Four modules in Kimmage have stood the test of time and have I believe highly influenced and enhanced all my work since leaving Kimmage: leadership; human development; project planning and management; and, cultural anthropology. The leadership and human development modules forced me look at myself and I believe has left me with a much greater self-awareness which has really helped me over the years especially in my work as a manager and leader. Having the skills to lead has built my confidence and has also made me more aware of my weaknesses and how I can overcome them to improve performance. This has helped more recently in the co-facilitation and leadership of the development of the Core Humanitarian Standard on Quality and Accountability for the humanitarian sector together with two other organisations. Learning from human development point to the need to give time to people and to listen and enable people to find solutions to their own problems. This was particularly valuable when I managed a large People to People peace building project in south Sudan when it was all about community engagement and transitioning from conflict to peace at the community level. And as for logical frameworks, the learning I have gained on the project planning and management is something I have used nearly every day of my career so far. I worked as an advisor with a donor for four years based out of Ethiopia where there was a huge emphasis on results based frameworks so the LF tools and learning were invaluable.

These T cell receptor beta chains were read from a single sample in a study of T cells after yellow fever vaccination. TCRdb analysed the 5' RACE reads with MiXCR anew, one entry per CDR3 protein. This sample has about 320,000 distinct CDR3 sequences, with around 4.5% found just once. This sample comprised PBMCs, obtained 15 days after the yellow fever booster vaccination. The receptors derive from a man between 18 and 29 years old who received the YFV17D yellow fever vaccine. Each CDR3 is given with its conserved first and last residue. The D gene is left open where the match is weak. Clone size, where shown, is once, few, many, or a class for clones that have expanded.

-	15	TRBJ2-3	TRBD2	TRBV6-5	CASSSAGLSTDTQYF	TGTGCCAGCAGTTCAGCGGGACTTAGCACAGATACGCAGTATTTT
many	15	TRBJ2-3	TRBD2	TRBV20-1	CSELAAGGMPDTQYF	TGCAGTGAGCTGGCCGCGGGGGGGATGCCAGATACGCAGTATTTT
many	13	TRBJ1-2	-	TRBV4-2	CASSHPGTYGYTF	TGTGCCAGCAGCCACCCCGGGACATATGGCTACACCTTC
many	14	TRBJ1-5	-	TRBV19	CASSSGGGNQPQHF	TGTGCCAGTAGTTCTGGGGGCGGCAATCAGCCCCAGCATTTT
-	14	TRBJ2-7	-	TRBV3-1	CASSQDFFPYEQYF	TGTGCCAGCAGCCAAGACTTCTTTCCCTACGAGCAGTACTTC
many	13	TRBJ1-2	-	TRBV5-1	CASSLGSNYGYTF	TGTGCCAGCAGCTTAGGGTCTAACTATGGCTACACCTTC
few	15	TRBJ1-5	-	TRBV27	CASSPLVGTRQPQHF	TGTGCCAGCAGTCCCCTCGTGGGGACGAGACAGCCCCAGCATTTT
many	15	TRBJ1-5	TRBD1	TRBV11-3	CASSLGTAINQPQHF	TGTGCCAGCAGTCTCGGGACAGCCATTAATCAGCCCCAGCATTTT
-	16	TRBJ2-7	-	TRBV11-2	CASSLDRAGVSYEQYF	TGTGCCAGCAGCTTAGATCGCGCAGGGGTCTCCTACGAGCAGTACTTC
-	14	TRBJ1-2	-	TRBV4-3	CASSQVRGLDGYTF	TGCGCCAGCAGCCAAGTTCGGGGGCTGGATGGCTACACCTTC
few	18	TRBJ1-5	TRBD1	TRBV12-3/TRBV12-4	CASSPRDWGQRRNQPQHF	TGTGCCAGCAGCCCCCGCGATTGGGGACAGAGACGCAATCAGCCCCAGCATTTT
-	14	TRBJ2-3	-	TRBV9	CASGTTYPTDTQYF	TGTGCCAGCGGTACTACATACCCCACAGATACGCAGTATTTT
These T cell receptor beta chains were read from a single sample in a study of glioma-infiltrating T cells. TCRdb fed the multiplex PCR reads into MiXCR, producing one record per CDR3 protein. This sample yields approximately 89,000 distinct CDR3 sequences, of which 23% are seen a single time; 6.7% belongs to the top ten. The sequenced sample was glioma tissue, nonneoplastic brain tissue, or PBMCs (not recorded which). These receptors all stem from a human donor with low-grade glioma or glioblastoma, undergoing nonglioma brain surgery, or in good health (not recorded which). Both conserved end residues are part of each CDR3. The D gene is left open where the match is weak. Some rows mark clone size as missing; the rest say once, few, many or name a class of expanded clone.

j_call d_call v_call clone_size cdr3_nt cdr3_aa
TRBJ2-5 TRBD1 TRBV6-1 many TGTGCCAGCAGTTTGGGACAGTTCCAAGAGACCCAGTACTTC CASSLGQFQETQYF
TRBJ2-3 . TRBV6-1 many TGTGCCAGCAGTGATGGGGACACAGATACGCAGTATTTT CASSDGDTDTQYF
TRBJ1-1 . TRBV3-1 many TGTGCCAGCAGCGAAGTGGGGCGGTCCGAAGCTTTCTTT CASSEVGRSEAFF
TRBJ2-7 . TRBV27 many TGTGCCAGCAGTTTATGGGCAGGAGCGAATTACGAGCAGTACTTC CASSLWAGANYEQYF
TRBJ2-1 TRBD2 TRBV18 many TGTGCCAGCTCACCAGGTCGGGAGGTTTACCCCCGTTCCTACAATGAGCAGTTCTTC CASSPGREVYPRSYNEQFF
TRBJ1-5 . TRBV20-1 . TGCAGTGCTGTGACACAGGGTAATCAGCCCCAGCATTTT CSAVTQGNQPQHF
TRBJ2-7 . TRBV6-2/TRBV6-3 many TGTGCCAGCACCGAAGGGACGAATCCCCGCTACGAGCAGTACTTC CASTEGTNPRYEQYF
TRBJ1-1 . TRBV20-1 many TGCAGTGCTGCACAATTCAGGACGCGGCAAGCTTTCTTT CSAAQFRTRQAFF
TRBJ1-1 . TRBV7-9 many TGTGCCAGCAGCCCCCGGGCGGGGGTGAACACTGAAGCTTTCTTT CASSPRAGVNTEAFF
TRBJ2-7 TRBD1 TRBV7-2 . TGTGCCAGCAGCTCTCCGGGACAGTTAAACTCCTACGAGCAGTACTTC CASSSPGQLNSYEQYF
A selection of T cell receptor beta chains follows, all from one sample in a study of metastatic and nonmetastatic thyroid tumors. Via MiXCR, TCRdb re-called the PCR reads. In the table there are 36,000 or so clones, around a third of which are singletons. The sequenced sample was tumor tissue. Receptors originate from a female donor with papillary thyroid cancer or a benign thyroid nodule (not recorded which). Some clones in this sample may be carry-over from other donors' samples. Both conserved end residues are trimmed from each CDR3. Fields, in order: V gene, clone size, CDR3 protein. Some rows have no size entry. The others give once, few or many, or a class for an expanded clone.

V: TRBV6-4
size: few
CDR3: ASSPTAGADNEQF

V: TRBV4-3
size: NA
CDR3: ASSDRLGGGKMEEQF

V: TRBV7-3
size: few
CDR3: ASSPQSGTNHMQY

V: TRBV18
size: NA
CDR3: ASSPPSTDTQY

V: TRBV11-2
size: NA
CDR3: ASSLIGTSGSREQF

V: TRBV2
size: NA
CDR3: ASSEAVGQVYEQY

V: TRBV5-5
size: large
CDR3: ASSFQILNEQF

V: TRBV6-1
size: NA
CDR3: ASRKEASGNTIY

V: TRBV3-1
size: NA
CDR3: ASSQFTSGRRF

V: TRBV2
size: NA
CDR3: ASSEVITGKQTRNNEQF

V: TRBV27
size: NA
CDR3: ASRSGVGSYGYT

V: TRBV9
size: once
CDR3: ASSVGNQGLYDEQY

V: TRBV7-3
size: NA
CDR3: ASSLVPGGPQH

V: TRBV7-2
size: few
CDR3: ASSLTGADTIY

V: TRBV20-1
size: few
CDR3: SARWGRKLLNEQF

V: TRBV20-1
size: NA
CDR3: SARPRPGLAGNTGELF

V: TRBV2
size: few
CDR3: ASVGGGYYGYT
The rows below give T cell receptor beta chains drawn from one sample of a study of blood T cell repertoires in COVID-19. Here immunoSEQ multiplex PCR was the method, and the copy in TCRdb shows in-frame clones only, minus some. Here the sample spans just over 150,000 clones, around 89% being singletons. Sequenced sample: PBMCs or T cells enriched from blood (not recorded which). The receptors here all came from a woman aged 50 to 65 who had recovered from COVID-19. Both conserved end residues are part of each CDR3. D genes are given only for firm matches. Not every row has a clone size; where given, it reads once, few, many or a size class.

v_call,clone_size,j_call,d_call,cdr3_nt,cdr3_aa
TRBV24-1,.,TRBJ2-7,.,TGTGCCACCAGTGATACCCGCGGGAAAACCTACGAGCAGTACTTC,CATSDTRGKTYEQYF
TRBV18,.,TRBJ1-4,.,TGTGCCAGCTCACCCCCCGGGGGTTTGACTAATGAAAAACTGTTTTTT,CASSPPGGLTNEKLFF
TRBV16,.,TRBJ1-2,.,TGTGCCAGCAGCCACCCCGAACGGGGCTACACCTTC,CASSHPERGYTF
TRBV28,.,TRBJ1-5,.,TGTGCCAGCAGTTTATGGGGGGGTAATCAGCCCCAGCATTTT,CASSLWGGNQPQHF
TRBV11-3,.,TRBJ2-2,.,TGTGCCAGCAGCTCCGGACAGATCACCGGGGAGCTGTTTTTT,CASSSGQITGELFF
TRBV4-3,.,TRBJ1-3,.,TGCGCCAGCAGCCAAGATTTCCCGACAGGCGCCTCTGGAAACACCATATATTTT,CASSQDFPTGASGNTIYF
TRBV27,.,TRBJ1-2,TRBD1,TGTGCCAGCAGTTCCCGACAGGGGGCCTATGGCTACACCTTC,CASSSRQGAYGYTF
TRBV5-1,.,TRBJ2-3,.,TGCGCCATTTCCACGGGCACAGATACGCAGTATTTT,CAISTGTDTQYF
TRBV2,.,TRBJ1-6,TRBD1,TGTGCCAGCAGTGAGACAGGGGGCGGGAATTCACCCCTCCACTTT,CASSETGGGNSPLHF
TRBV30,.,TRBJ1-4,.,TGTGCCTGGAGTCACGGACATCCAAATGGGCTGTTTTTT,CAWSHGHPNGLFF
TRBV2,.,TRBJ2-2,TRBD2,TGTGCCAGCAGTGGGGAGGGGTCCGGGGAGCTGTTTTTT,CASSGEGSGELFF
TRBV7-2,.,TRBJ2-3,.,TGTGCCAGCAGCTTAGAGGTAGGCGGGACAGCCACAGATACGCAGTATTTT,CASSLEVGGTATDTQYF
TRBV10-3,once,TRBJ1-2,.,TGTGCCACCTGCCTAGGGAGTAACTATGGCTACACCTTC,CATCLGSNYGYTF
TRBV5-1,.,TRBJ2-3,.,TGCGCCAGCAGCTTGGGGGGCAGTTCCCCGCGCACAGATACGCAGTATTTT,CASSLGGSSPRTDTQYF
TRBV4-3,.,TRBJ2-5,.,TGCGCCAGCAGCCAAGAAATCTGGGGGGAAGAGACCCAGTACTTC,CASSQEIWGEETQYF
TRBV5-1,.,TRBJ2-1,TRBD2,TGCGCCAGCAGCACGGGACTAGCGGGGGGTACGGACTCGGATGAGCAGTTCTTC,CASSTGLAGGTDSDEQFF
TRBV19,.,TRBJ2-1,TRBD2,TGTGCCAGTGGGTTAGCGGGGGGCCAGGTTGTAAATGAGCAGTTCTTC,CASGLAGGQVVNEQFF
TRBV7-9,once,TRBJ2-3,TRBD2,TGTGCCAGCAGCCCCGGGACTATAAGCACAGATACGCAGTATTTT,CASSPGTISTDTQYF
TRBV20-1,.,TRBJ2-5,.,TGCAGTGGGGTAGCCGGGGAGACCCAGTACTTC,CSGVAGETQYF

One subject baffled me at first in Kimmage and that was Adult Education. It was only when I went to Khartoum in 1998 as the Country Director of GOAL, that I fully realised its benefits and I reflected on it true value and the skills that I had gained during that module. If I hadn’t that understanding I doubt I would have been so enthusiastic about a women’s adult literacy project that the outgoing director had put huge effort into setting up. The project sought to empower socially disadvantaged women in the displaced persons camps around Khartoum. The project was employing the REFLECT teaching-learning methods, an innovative approach to adult learning and social change which was made popular by the Brazilian radical educational theorist, Paulo Freire. The REFLECT – Regenerated Freirean Literacy through Empowering Community Techniques – approach allows learners to determine their own curriculum, to learn at their own pace, and to link the skills they want to develop to what’s relevant to their own everyday lives. There are no textbooks and no printed materials and the women develop their own learning materials and activities using tools and resources that are familiar to them and which reflect their socioeconomic and political circumstances.